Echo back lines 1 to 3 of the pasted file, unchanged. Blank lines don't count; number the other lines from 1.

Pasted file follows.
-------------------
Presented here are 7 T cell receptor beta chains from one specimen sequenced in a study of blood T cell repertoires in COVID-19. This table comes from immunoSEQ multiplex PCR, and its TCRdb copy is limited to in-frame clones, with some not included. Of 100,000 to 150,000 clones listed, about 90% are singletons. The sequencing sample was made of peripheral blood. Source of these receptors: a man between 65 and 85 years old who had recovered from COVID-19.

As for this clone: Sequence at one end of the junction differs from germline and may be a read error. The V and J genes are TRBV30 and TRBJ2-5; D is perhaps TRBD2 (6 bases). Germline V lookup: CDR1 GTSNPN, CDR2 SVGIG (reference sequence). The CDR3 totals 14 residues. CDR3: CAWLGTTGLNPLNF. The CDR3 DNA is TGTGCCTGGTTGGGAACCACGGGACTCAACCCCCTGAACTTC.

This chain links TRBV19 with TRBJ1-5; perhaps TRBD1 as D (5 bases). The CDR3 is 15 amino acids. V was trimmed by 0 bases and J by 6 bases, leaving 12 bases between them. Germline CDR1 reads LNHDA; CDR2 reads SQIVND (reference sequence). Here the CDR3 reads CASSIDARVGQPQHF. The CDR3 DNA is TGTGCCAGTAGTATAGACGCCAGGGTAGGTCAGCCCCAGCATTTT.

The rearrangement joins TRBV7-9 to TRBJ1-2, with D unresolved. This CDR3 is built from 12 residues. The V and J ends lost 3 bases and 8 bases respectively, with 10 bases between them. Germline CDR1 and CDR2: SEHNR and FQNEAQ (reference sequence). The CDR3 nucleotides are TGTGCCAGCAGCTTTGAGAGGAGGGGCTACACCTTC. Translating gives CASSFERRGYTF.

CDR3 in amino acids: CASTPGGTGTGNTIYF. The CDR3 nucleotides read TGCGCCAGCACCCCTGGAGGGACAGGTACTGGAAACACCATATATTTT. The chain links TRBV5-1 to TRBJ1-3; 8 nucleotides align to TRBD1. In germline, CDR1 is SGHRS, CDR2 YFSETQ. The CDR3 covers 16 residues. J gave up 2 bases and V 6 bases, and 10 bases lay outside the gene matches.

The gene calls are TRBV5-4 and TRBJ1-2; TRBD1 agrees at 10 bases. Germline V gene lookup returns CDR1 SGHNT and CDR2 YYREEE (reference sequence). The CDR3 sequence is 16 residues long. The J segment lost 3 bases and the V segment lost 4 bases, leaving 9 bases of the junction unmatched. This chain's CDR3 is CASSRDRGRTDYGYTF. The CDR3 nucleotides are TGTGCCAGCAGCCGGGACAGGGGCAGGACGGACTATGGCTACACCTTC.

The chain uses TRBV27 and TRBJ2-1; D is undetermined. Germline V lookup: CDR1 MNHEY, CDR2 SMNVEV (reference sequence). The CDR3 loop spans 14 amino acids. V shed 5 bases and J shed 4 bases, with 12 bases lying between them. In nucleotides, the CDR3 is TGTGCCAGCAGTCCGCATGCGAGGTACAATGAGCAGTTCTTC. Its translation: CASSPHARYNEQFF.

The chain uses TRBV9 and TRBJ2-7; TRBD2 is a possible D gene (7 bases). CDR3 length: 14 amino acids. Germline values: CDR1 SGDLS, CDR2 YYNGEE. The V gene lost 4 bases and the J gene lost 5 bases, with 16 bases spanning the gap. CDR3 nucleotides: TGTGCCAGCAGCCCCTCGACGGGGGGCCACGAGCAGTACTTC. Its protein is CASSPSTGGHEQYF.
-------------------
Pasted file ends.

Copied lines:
Presented here are 7 T cell receptor beta chains from one specimen sequenced in a study of blood T cell repertoires in COVID-19. This table comes from immunoSEQ multiplex PCR, and its TCRdb copy is limited to in-frame clones, with some not included. Of 100,000 to 150,000 clones listed, about 90% are singletons. The sequencing sample was made of peripheral blood. Source of these receptors: a man between 65 and 85 years old who had recovered from COVID-19.

As for this clone: Sequence at one end of the junction differs from germline and may be a read error. The V and J genes are TRBV30 and TRBJ2-5; D is perhaps TRBD2 (6 bases). Germline V lookup: CDR1 GTSNPN, CDR2 SVGIG (reference sequence). The CDR3 totals 14 residues. CDR3: CAWLGTTGLNPLNF. The CDR3 DNA is TGTGCCTGGTTGGGAACCACGGGACTCAACCCCCTGAACTTC.

This chain links TRBV19 with TRBJ1-5; perhaps TRBD1 as D (5 bases). The CDR3 is 15 amino acids. V was trimmed by 0 bases and J by 6 bases, leaving 12 bases between them. Germline CDR1 reads LNHDA; CDR2 reads SQIVND (reference sequence). Here the CDR3 reads CASSIDARVGQPQHF. The CDR3 DNA is TGTGCCAGTAGTATAGACGCCAGGGTAGGTCAGCCCCAGCATTTT.